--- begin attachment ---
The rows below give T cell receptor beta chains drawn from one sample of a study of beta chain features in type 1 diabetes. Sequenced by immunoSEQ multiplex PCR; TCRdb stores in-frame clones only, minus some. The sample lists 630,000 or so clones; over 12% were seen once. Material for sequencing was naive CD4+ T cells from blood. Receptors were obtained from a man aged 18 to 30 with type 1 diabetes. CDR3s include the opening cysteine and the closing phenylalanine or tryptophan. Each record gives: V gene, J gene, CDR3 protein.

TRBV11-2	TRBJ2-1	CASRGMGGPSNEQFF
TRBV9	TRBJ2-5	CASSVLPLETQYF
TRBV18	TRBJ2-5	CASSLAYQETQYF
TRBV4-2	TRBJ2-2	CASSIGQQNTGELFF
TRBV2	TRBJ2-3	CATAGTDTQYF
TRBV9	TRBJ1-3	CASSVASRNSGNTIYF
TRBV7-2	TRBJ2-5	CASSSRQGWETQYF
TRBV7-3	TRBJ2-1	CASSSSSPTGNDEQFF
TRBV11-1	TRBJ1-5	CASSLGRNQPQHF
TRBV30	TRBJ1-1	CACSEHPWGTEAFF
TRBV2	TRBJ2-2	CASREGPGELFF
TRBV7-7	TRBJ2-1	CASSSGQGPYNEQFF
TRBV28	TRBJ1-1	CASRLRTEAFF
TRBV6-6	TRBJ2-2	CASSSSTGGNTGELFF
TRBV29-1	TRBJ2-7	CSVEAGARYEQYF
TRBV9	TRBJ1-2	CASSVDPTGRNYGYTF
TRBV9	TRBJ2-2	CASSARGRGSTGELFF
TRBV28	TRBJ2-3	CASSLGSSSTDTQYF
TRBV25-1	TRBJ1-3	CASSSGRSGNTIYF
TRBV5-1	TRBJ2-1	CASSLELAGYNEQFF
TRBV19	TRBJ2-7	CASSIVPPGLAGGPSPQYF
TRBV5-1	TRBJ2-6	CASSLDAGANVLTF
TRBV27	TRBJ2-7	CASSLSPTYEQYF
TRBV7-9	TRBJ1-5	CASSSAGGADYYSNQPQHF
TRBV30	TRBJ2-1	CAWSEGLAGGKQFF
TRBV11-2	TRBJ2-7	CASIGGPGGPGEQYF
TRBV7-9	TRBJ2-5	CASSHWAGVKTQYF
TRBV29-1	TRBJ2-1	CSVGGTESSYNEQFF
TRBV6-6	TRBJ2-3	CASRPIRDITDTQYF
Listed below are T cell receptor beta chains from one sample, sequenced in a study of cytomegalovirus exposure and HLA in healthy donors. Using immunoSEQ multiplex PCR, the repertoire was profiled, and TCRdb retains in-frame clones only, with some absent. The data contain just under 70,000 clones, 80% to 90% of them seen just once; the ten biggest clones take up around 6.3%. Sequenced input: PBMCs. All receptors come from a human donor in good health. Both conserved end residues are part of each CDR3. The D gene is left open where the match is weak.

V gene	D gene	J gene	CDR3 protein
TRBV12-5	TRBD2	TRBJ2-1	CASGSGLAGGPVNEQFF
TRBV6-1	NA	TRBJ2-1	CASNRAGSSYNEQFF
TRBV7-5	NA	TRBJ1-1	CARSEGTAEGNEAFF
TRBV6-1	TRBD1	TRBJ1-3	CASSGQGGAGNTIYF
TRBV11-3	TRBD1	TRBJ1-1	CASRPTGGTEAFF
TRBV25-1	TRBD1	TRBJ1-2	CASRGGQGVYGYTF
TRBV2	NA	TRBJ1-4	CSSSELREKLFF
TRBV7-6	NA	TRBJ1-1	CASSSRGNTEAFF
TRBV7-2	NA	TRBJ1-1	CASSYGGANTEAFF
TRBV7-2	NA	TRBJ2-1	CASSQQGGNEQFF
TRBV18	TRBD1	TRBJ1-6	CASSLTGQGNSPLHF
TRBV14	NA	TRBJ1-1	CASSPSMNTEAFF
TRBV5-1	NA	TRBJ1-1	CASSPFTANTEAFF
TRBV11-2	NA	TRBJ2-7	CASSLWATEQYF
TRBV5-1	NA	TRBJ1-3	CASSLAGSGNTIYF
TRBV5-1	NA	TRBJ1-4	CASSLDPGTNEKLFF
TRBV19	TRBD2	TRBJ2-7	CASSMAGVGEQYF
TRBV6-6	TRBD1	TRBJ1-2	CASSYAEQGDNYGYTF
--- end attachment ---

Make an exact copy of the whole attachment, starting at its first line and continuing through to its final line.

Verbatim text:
The rows below give T cell receptor beta chains drawn from one sample of a study of beta chain features in type 1 diabetes. Sequenced by immunoSEQ multiplex PCR; TCRdb stores in-frame clones only, minus some. The sample lists 630,000 or so clones; over 12% were seen once. Material for sequencing was naive CD4+ T cells from blood. Receptors were obtained from a man aged 18 to 30 with type 1 diabetes. CDR3s include the opening cysteine and the closing phenylalanine or tryptophan. Each record gives: V gene, J gene, CDR3 protein.

TRBV11-2	TRBJ2-1	CASRGMGGPSNEQFF
TRBV9	TRBJ2-5	CASSVLPLETQYF
TRBV18	TRBJ2-5	CASSLAYQETQYF
TRBV4-2	TRBJ2-2	CASSIGQQNTGELFF
TRBV2	TRBJ2-3	CATAGTDTQYF
TRBV9	TRBJ1-3	CASSVASRNSGNTIYF
TRBV7-2	TRBJ2-5	CASSSRQGWETQYF
TRBV7-3	TRBJ2-1	CASSSSSPTGNDEQFF
TRBV11-1	TRBJ1-5	CASSLGRNQPQHF
TRBV30	TRBJ1-1	CACSEHPWGTEAFF
TRBV2	TRBJ2-2	CASREGPGELFF
TRBV7-7	TRBJ2-1	CASSSGQGPYNEQFF
TRBV28	TRBJ1-1	CASRLRTEAFF
TRBV6-6	TRBJ2-2	CASSSSTGGNTGELFF
TRBV29-1	TRBJ2-7	CSVEAGARYEQYF
TRBV9	TRBJ1-2	CASSVDPTGRNYGYTF
TRBV9	TRBJ2-2	CASSARGRGSTGELFF
TRBV28	TRBJ2-3	CASSLGSSSTDTQYF
TRBV25-1	TRBJ1-3	CASSSGRSGNTIYF
TRBV5-1	TRBJ2-1	CASSLELAGYNEQFF
TRBV19	TRBJ2-7	CASSIVPPGLAGGPSPQYF
TRBV5-1	TRBJ2-6	CASSLDAGANVLTF
TRBV27	TRBJ2-7	CASSLSPTYEQYF
TRBV7-9	TRBJ1-5	CASSSAGGADYYSNQPQHF
TRBV30	TRBJ2-1	CAWSEGLAGGKQFF
TRBV11-2	TRBJ2-7	CASIGGPGGPGEQYF
TRBV7-9	TRBJ2-5	CASSHWAGVKTQYF
TRBV29-1	TRBJ2-1	CSVGGTESSYNEQFF
TRBV6-6	TRBJ2-3	CASRPIRDITDTQYF
Listed below are T cell receptor beta chains from one sample, sequenced in a study of cytomegalovirus exposure and HLA in healthy donors. Using immunoSEQ multiplex PCR, the repertoire was profiled, and TCRdb retains in-frame clones only, with some absent. The data contain just under 70,000 clones, 80% to 90% of them seen just once; the ten biggest clones take up around 6.3%. Sequenced input: PBMCs. All receptors come from a human donor in good health. Both conserved end residues are part of each CDR3. The D gene is left open where the match is weak.

V gene	D gene	J gene	CDR3 protein
TRBV12-5	TRBD2	TRBJ2-1	CASGSGLAGGPVNEQFF
TRBV6-1	NA	TRBJ2-1	CASNRAGSSYNEQFF
TRBV7-5	NA	TRBJ1-1	CARSEGTAEGNEAFF
TRBV6-1	TRBD1	TRBJ1-3	CASSGQGGAGNTIYF
TRBV11-3	TRBD1	TRBJ1-1	CASRPTGGTEAFF
TRBV25-1	TRBD1	TRBJ1-2	CASRGGQGVYGYTF
TRBV2	NA	TRBJ1-4	CSSSELREKLFF
TRBV7-6	NA	TRBJ1-1	CASSSRGNTEAFF
TRBV7-2	NA	TRBJ1-1	CASSYGGANTEAFF
TRBV7-2	NA	TRBJ2-1	CASSQQGGNEQFF
TRBV18	TRBD1	TRBJ1-6	CASSLTGQGNSPLHF
TRBV14	NA	TRBJ1-1	CASSPSMNTEAFF
TRBV5-1	NA	TRBJ1-1	CASSPFTANTEAFF
TRBV11-2	NA	TRBJ2-7	CASSLWATEQYF
TRBV5-1	NA	TRBJ1-3	CASSLAGSGNTIYF
TRBV5-1	NA	TRBJ1-4	CASSLDPGTNEKLFF
TRBV19	TRBD2	TRBJ2-7	CASSMAGVGEQYF
TRBV6-6	TRBD1	TRBJ1-2	CASSYAEQGDNYGYTF